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Spicy Sesame Ground Beef and Quinoa Bowls

These ground beef and quinoa bowls are the perfect high protein meal prep recipe for spice lovers. The beef is cooked in toasted sesame oil and seasoned with garlic, ginger, and a blend of Korean-inspired chiles and peppers. It’s super easy to make and comes together in about 20 minutes.

Every serving has a whopping 29 grams of protein with just 375 calories. And the recipe can easily be customized to fit different calorie needs, but we’ll get to that in a minute!

How to Make Ground Beef and Quinoa Bowls

I’ll walk you through the recipe below and cover a few ingredient substitution questions as we go. If you’re a Kinda Healthy Recipes veteran, hit that jump to recipe button above and get cooking!

Step 1: Bring 1 cup of quinoa and 2 cups water to a boil before seasoning with salt, reducing to a low heat, and covering for 15 minutes.

If you’d rather have rice or cauliflower rice, go for it. Jasmine or basmati rice would go great with the spicy sesame ground beef. If you’d like to keep the carbs in check, I’m a fan of mixing the two. My Teriyaki ground beef and Tex-Mex ground beef and rice skillet, for example, calls for a bag of frozen cauliflower rice and a packet of ready rice.

And if you’d like to cook everything in one pan, check out my Tex-Mex ground beef and quinoa skillet or Greek ground chicken and rice skillet that calls for Right Rice.

Step 2: Cook 1 pound of ground beef in 1 tablespoon of toasted sesame oil in a skillet. 

browning ground beef in sesame oil

I’m done apologizing for my passion surrounding browned ground meats. If you’re throwing ground beef, turkey, or chicken in a pan and immediately mincing to cook, you’re making a mistake.

Like I mentioned in my Instant Pot turkey chili, leaving your meat alone in the pan leads to the Maillard reaction, or a chemical reaction between amino acids and reduced sugars. This reaction creates the browning on the surface and creates a very distinctive flavor you’d miss out on otherwise. If you can see in the photo above, the pound of ground beef is nearly cooked through in the center before I ever start breaking the beef apart. 

What’s the difference between toasted and regular sesame oil?

Toasted sesame oil is darker in color and has a richer, nuttier flavor when compared to regular sesame oil. It also has a lower smoke point than regular sesame oil, so you’ll want to use your ventilation! If you don’t have toasted sesame oil, you can use regular sesame oil or even olive or avocado oil instead. Just be generous with your sesame seeds when serving.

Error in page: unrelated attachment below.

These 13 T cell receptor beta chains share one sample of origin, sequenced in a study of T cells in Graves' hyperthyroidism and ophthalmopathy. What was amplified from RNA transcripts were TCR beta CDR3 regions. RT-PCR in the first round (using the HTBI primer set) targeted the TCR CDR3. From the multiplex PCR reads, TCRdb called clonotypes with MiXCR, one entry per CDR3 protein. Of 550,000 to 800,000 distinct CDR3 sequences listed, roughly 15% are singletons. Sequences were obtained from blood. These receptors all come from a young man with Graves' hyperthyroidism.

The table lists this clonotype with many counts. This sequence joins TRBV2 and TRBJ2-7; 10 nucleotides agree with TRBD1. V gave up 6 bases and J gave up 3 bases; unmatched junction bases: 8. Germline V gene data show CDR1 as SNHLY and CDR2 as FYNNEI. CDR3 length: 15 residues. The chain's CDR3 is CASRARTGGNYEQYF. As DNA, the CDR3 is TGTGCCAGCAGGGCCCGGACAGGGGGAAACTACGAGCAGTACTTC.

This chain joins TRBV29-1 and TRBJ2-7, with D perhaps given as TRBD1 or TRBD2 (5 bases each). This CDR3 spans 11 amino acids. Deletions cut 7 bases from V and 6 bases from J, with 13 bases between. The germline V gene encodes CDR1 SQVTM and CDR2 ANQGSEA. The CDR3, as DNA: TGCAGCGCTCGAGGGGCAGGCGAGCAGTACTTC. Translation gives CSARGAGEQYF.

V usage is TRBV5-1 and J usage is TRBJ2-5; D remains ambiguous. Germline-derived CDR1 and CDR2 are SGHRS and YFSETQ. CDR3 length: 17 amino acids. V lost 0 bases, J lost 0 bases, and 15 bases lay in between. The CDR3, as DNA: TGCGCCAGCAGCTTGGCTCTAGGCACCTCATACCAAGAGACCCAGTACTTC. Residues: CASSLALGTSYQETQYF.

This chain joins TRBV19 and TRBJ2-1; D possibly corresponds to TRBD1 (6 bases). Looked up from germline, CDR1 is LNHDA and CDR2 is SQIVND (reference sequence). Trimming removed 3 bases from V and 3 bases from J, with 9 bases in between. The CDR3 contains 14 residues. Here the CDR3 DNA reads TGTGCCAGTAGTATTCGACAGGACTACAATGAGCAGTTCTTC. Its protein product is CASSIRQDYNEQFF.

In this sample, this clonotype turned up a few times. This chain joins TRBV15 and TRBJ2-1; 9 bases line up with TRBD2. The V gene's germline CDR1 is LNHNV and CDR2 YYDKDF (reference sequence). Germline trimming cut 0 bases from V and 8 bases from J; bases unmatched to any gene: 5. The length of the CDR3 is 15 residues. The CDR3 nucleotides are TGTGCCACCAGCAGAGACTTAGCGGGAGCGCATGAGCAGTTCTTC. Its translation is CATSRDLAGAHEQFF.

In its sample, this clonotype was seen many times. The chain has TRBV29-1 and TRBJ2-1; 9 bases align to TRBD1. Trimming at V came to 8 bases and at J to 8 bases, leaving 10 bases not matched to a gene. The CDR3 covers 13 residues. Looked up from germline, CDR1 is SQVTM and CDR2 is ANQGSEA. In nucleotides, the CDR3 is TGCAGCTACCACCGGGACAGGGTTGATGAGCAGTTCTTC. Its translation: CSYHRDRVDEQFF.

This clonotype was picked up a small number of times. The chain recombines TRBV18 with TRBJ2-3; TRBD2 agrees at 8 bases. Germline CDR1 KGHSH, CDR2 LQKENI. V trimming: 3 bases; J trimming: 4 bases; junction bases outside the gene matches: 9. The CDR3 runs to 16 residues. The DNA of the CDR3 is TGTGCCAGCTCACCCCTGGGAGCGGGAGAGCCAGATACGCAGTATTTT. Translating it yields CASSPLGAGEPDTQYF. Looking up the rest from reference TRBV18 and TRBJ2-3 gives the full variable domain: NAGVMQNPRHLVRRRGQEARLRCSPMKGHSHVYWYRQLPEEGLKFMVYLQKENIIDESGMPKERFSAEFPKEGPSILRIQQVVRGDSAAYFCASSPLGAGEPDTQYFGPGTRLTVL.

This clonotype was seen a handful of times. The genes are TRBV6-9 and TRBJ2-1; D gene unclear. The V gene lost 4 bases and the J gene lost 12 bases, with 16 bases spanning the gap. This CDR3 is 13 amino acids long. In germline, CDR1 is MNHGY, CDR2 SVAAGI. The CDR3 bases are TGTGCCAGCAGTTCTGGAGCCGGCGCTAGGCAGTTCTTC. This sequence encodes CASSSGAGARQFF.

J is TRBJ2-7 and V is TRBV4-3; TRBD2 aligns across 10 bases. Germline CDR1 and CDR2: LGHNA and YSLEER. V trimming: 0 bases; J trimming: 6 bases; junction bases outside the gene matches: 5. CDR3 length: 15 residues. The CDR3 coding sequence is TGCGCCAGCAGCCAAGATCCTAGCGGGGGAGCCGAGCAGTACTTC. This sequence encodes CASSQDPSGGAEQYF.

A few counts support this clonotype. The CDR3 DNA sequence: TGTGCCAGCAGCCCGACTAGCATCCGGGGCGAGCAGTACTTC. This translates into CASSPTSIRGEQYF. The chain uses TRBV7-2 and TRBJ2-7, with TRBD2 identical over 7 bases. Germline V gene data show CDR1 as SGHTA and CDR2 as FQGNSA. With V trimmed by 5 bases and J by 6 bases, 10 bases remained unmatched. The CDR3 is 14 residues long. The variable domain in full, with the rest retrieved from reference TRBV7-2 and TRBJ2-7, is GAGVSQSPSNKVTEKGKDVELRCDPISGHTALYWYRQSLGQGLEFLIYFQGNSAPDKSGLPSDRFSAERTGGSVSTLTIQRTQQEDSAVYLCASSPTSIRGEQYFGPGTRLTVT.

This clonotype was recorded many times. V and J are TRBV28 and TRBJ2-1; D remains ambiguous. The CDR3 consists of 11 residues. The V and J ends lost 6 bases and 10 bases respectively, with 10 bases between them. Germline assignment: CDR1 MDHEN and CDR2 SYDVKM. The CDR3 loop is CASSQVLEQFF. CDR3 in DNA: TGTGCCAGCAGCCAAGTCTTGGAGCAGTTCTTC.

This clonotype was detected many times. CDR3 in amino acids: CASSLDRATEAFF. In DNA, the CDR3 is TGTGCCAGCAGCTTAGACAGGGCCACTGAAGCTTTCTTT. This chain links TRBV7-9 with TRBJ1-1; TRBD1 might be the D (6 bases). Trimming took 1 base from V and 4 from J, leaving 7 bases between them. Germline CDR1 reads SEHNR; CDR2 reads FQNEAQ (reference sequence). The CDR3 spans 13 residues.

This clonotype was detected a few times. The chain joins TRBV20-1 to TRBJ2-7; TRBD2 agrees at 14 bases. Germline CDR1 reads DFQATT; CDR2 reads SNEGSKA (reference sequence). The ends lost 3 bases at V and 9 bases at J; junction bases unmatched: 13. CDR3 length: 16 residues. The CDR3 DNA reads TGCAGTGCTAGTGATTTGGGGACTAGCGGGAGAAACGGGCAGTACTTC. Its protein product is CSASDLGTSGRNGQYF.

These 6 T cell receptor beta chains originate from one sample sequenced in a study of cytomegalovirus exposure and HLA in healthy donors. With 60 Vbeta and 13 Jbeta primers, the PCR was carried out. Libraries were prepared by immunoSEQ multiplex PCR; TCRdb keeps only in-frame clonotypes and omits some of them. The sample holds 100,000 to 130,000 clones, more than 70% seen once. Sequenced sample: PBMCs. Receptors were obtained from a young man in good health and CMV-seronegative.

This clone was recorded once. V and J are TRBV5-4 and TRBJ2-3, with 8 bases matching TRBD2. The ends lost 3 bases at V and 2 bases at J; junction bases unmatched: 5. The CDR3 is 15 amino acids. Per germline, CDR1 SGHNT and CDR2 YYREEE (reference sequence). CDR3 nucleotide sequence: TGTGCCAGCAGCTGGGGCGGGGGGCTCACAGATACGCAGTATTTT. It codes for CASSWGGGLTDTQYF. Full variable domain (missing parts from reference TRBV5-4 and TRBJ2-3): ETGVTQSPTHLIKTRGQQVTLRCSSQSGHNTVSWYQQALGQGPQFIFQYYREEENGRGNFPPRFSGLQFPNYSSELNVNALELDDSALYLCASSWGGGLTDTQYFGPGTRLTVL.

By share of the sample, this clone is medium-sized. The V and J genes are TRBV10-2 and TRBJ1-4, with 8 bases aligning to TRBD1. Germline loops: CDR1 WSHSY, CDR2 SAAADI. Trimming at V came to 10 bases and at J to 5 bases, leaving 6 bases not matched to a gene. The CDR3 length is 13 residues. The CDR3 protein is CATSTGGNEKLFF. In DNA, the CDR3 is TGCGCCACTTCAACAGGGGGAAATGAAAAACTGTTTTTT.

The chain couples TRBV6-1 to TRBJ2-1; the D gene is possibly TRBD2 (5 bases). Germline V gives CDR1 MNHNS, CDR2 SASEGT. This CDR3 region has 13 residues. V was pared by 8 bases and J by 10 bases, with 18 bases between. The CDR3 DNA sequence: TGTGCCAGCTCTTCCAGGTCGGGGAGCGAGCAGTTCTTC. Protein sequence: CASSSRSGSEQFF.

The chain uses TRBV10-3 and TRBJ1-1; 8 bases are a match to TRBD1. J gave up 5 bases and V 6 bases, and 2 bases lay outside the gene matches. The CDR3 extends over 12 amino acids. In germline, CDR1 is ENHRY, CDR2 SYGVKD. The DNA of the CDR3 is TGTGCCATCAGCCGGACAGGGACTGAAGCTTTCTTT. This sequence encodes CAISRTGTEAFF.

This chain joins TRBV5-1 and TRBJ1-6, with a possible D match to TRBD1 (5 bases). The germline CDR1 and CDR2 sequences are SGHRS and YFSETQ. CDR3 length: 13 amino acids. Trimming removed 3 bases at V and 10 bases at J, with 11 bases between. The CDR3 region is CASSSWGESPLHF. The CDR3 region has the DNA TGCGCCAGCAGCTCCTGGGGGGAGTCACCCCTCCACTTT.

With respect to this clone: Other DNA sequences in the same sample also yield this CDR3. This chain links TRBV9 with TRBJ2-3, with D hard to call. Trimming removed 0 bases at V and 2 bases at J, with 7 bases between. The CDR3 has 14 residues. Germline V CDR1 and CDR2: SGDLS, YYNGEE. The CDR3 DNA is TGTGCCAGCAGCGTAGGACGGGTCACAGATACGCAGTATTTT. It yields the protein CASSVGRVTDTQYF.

Step 3: Add soy sauce, gochujang, pickled roasted red peppers, garlic powder, and ground ginger to the ground beef.

gochujang, red peppers, garlic powder, ground ginger, and soy sauce added to cooked ground beef

These ground beef and quinoa bowls draw inspiration from my Korean ground beef recipe, upping the flavor of the original with added garlic powder and ground ginger. If you wanted to add fresh garlic and ginger, you could add it to the sesame oil for about 30 seconds before adding the beef. Just be careful not to burn it. You can also skip this step and add it straight to the sauce like in my Mongolian ground beef recipe.

If you’re unfamiliar with gochujang, it’s a Korean chile paste that’s spicy, sweet, and umami. It’s a bit tricky to replicate with other ingredients like sriracha so I’d encourage you to find some. Most grocery stores, even Walmart, carries it these days. And if you’re afraid of never using it again, you can use gochujang to make other recipes like my spicy coconut ground chicken, pressure cooker chili coconut pulled chicken thighs, or sweet and spicy pork tenderloin.

Need to make do without gochujang? Check out my firecracker ground chicken, which uses a blend of brown sugar and buffalo or hot sauce to make a thick sauce or my honey sriracha ground chicken.

pickled roasted red peppers diced on a cutting board

And finally, for the roasted red peppers, you’re looking for some type of pickled pepper. I like Trader Joe’s fire roasted red peppers, but you can find all kinds of options. These don’t add as much spice as they do salt and acidity. If you’d like to add more spice, you can buy pickled chiles or make your own pickled chili peppers of any kind.